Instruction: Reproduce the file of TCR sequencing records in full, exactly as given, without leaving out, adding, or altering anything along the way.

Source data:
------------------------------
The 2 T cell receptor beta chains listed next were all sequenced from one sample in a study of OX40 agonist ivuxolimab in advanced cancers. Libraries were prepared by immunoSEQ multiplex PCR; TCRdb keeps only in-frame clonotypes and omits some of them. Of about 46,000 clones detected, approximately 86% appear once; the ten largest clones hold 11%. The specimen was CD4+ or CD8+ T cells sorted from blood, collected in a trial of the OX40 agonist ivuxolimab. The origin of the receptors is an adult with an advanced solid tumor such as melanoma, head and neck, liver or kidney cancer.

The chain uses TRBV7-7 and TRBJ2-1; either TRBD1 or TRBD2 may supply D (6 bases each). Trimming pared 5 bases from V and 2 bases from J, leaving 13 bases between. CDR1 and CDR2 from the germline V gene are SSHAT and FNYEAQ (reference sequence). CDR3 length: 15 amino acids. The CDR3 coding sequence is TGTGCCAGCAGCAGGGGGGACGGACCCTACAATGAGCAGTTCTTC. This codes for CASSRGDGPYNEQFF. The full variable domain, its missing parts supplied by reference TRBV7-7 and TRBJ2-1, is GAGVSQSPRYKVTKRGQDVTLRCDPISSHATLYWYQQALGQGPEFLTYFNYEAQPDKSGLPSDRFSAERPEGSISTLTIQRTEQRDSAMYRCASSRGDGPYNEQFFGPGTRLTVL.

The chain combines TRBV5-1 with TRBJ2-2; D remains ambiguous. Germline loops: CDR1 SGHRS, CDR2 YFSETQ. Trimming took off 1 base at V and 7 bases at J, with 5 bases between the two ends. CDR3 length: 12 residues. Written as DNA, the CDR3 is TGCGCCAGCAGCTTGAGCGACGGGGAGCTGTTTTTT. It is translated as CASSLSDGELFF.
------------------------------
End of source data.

The 2 T cell receptor beta chains listed next were all sequenced from one sample in a study of OX40 agonist ivuxolimab in advanced cancers. Libraries were prepared by immunoSEQ multiplex PCR; TCRdb keeps only in-frame clonotypes and omits some of them. Of about 46,000 clones detected, approximately 86% appear once; the ten largest clones hold 11%. The specimen was CD4+ or CD8+ T cells sorted from blood, collected in a trial of the OX40 agonist ivuxolimab. The origin of the receptors is an adult with an advanced solid tumor such as melanoma, head and neck, liver or kidney cancer.

The chain uses TRBV7-7 and TRBJ2-1; either TRBD1 or TRBD2 may supply D (6 bases each). Trimming pared 5 bases from V and 2 bases from J, leaving 13 bases between. CDR1 and CDR2 from the germline V gene are SSHAT and FNYEAQ (reference sequence). CDR3 length: 15 amino acids. The CDR3 coding sequence is TGTGCCAGCAGCAGGGGGGACGGACCCTACAATGAGCAGTTCTTC. This codes for CASSRGDGPYNEQFF. The full variable domain, its missing parts supplied by reference TRBV7-7 and TRBJ2-1, is GAGVSQSPRYKVTKRGQDVTLRCDPISSHATLYWYQQALGQGPEFLTYFNYEAQPDKSGLPSDRFSAERPEGSISTLTIQRTEQRDSAMYRCASSRGDGPYNEQFFGPGTRLTVL.

The chain combines TRBV5-1 with TRBJ2-2; D remains ambiguous. Germline loops: CDR1 SGHRS, CDR2 YFSETQ. Trimming took off 1 base at V and 7 bases at J, with 5 bases between the two ends. CDR3 length: 12 residues. Written as DNA, the CDR3 is TGCGCCAGCAGCTTGAGCGACGGGGAGCTGTTTTTT. It is translated as CASSLSDGELFF.